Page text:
The magnanimousness of such a custom struck her, and she looked at Dravidian—pushing and drawing on his oar, harder even than he had before they’d gained the middle of the river, and realized he was doing it for them. For her. To protect her.

The ferryman is already dead.

She could not disregard that part of the note. And yet— was she herself not, in a sense, “already dead,” if the near certainty of being forced into sexual slavery didn’t drive her to act?

There is no choice, Shekalane. You must activate the ring.

But her conviction swayed like a tree in the wind. How could she possibly do that now that she knew her jailor as a man and not a monster? Now that she knew him as a man of uncommon depth for whom she felt—did she dare even think it?—a stirring?

Again the pendulum swung. It was all well and good to have met a kindred spirit on the way, but he himself had said they wouldn’t see each other again after her deliverance. Certainly she had to consider her own survival first—wasn’t it at least possible that Valdus would spare him if she were to ask?

A new weapon. One capable of penetrating shields.

The terrorist Valdus.

No. No, she was being a fool if she thought Valdus would spare an enemy, much less a ferryman same as Asmodeus, for whom his hatred was complete. Nor could there be any warning if such a weapon were being used; indeed, they could be stricken at any instant, and he (Valdus) had already shown his willingness to risk innocent life.

Again she looked at Dravidian, at the strangely earnest living-dead man intent upon his rowing, as well as the weapon hung heavy at his hip, glinting, and the answer came to her with such sudden clarity that she was amazed she hadn’t seen it before.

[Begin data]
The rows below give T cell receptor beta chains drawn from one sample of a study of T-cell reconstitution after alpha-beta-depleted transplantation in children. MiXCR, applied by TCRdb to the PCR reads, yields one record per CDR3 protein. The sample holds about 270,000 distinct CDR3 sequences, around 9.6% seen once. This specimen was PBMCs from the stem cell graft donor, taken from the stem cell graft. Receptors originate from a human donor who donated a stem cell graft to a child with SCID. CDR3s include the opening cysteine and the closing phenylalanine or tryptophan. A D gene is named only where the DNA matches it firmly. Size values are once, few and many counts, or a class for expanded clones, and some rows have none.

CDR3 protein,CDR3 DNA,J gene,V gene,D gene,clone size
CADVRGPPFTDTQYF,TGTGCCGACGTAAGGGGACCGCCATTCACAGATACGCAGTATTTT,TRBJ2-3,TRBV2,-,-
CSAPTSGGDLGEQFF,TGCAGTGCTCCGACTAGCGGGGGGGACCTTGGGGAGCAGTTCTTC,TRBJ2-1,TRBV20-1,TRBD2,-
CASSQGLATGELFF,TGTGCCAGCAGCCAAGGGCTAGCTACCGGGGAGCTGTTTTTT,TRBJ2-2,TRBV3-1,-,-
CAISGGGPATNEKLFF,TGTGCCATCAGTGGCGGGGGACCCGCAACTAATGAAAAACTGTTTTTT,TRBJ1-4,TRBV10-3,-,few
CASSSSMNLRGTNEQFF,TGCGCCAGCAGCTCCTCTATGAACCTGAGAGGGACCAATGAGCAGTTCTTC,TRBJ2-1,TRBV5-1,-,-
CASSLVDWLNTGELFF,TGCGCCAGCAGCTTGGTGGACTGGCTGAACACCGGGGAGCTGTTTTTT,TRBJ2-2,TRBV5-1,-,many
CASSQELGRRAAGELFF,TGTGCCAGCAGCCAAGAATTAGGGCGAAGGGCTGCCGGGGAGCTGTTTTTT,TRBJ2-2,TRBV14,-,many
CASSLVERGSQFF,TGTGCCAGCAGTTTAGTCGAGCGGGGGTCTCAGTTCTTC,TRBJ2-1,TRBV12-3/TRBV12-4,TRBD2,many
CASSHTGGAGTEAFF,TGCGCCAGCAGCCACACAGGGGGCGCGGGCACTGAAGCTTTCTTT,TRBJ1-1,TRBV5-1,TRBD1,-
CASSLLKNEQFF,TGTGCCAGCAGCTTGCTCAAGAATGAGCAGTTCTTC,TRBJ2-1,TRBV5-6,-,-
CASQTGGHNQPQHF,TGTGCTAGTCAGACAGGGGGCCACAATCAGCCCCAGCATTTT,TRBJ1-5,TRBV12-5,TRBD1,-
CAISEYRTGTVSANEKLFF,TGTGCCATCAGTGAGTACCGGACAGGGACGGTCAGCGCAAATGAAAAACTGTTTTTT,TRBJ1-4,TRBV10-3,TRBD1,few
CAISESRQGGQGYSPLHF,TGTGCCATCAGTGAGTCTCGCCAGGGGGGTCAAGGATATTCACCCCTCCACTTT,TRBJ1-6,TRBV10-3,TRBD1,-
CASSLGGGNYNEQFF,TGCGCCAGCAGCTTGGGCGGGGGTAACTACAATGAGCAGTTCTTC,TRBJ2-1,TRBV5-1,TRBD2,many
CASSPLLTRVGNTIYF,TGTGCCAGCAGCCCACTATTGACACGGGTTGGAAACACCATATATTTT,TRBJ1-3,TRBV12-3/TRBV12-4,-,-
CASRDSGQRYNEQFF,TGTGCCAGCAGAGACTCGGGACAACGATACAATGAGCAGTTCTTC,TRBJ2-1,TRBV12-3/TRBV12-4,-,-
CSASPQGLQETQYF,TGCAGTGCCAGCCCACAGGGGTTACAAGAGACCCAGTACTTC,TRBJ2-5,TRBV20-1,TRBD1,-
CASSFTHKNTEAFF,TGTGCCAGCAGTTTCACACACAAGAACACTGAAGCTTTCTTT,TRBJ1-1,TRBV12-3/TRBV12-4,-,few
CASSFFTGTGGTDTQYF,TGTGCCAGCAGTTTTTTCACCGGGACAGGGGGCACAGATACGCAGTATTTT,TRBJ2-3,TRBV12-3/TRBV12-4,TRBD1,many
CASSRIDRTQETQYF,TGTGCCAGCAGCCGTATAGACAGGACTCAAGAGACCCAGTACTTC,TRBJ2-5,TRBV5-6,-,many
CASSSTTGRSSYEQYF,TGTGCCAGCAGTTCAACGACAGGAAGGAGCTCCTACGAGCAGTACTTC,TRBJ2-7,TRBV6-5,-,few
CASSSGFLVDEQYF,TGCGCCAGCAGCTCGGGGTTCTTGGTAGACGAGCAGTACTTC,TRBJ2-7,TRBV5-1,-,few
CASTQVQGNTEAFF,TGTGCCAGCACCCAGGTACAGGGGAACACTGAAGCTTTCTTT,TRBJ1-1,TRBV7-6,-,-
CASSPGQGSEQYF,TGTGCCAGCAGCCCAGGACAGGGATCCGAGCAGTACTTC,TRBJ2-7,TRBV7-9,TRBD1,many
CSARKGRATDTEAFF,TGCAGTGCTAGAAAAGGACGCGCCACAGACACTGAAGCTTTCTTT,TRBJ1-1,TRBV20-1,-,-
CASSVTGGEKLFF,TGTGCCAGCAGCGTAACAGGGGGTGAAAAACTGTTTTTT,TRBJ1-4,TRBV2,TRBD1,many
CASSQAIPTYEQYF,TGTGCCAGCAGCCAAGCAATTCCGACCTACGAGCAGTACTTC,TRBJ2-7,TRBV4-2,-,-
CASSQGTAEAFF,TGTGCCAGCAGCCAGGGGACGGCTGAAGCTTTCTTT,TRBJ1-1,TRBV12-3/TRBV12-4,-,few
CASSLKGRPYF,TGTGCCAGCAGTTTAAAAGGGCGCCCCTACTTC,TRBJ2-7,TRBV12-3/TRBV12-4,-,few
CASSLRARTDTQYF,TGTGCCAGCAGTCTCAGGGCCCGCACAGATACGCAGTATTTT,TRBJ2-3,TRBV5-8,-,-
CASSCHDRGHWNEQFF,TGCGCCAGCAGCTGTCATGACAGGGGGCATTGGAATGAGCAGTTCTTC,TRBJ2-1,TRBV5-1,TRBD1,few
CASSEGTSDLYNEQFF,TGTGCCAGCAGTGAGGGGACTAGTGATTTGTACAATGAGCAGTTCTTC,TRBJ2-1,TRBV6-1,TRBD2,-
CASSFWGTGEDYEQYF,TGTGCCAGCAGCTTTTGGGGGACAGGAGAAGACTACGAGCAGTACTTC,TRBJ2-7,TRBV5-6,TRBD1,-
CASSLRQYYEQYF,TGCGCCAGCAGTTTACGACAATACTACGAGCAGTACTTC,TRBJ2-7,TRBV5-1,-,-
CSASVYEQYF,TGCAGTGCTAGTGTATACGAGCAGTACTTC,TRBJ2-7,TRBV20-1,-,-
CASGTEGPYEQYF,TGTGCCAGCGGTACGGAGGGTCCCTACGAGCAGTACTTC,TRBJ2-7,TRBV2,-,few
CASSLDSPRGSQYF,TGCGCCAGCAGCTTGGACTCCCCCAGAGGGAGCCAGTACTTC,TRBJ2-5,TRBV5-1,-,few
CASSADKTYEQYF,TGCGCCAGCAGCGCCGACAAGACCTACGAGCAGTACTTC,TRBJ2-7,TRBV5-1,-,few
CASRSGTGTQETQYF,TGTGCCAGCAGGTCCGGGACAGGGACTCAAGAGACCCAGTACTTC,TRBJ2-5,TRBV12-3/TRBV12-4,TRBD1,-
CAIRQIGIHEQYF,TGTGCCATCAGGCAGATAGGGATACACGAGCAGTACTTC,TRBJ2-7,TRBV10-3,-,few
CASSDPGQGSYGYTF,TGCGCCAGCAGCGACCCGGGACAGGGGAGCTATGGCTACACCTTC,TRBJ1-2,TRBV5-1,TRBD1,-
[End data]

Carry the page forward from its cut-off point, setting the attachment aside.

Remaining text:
Activating the ring was their best and possibly only chance for survival. Even Valdus would not risk the life of his own betrothed in order to simply kill another ferryman, she was sure. And thus he would be forced to approach them and penetrate the shields slowly, which would allow her an opportunity to negotiate or at very least give Dravidian a chance to defend himself.

She fingered the ring gently. Forgive me, Dravidian.

She had just started to press when Sthulhu came cawing back out of the gloom—urgently, frantically (causing Milkweed to dart away yet again), and alighted on Dravidian’s upraised arm.



II | Crucible



“What is it, Sthulhu? Speak.”

“Enemies,” said the raven. “Port and stern. Many men, heavily armed, awk!”

Dravidian began to reply when a great sound tore the night—a sound so lumbersome and ultimately shrill that it could only be iron crying out in distress. It came at once from left and right, and was followed by what sounded like chains rattling—but hundreds of chains, thousands of chains!—as water gurgled and dripped, after which a third sound, a sound which clanked and creaked and ratcheted faster and faster, grew prominently amidst the cacophony.